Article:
Junkyard Planet: Travels in the Billion-Dollar Trash Trade
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When you drop your Diet Coke can or yesterday’s newspaper in the recycling bin, where does it go? Probably halfway around the world, to people and places that clean up what you don’t want and turn it into something you can’t wait to buy. In Junkyard Planet, Adam Minter--veteran journalist and son of an American junkyard owner--travels deep into a vast, often hidden, five-hundred-billion-dollar industry that’s transforming our economy and environment.
With unmatched access to and insight on the waste industry, and the explanatory gifts and an eye for detail worthy of a John McPhee or a William Langewiesche, Minter traces the export of America’s junk and the massive profits that China and other rising nations earn from it. What emerges is an engaging, colorful, and sometimes troubling tale of how the way we consume and discard stuff fuels a world that recognizes value where Americans don’t. Junkyard Planet reveals that Americans might need to learn a smarter way to take out the trash.
profiting from what steel mills tossed in the dump. By the late 1950s Leonard employed roughly 127 men, he told me, digging up dumps “all around the country.” It was hard work, but it allowed a small-time entrepreneur like Leonard Fritz to compete against some of the world’s biggest iron ore miners. After all, both businesses—the dump recovery specialists and the iron ore miners—served the same steel mills. Grubbing, however, is cheaper than mining, the sort of thing that a small-timer like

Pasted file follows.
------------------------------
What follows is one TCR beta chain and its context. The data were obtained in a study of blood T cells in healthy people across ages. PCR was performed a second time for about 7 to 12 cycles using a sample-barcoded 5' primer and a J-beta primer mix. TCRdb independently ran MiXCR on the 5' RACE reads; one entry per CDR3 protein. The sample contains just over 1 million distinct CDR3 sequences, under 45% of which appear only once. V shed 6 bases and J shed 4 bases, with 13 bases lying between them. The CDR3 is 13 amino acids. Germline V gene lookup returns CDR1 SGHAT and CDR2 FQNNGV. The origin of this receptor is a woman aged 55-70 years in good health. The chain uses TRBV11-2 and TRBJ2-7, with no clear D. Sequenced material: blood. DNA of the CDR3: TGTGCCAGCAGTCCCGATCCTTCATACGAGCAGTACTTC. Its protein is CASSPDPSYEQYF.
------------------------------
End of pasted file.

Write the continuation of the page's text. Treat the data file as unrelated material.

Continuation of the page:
few dusty but still colorful images of Hindu deities. As I sit, I watch scrawny men pour sand into the boxes of unheated molds and pack them tight with their bare feet, just a step or two away from the white-hot hole in the floor. On the other side of the room is a pile of Honey just waiting to be stuffed into the fire. The air is hot, filled with soot that chokes. I feel bad breathing it; I can’t imagine how it’d feel to inhale it for an eight-hour shift, much less a career. In the course of my
difference whether it’s achieved with American scrap, Japanese scrap, or European scrap. The important thing is that Taizhou has scrap—especially motor scrap—in endlessly arriving containers. This hunger, however, has started to have a very real, very troubling effect (if you’re in the motor scrap export business): there are fewer electric motors to import from abroad. Over breakfast David told me, “In the early eighties, I saw shiploads of motors, from the Chicago area, the Great Lakes area, and
from somewhere far away. Workers climb atop it and unload the pieces by hand, dropping parts and bags to the ground, where they’re inspected and weighed by two portly men with notepads. As we watch, our driver tells Josh that there were 120 metric tons of plastic on the trailer (a wild exaggeration), and that he makes the trip three times per month from Harbin, a city roughly six hundred miles away. We walk the length of the street, through dozens of salesmen, past a county-run scale that—the
twenty-five, takes a quick glance at my bag and shakes her head. I linger for a moment, and I guess I see her point: she has phones in her display case, yes, but none look nearly as old as mine. “Three-G,” she says with a nod. “Three-G.” My phones, for sure, lack 3G capability. They’re just good old solid dumb phones. If a migrant construction worker needs the ability to cruise the Internet with a phone, then that migrant should look elsewhere. But if he wants to call his mom on the weekend,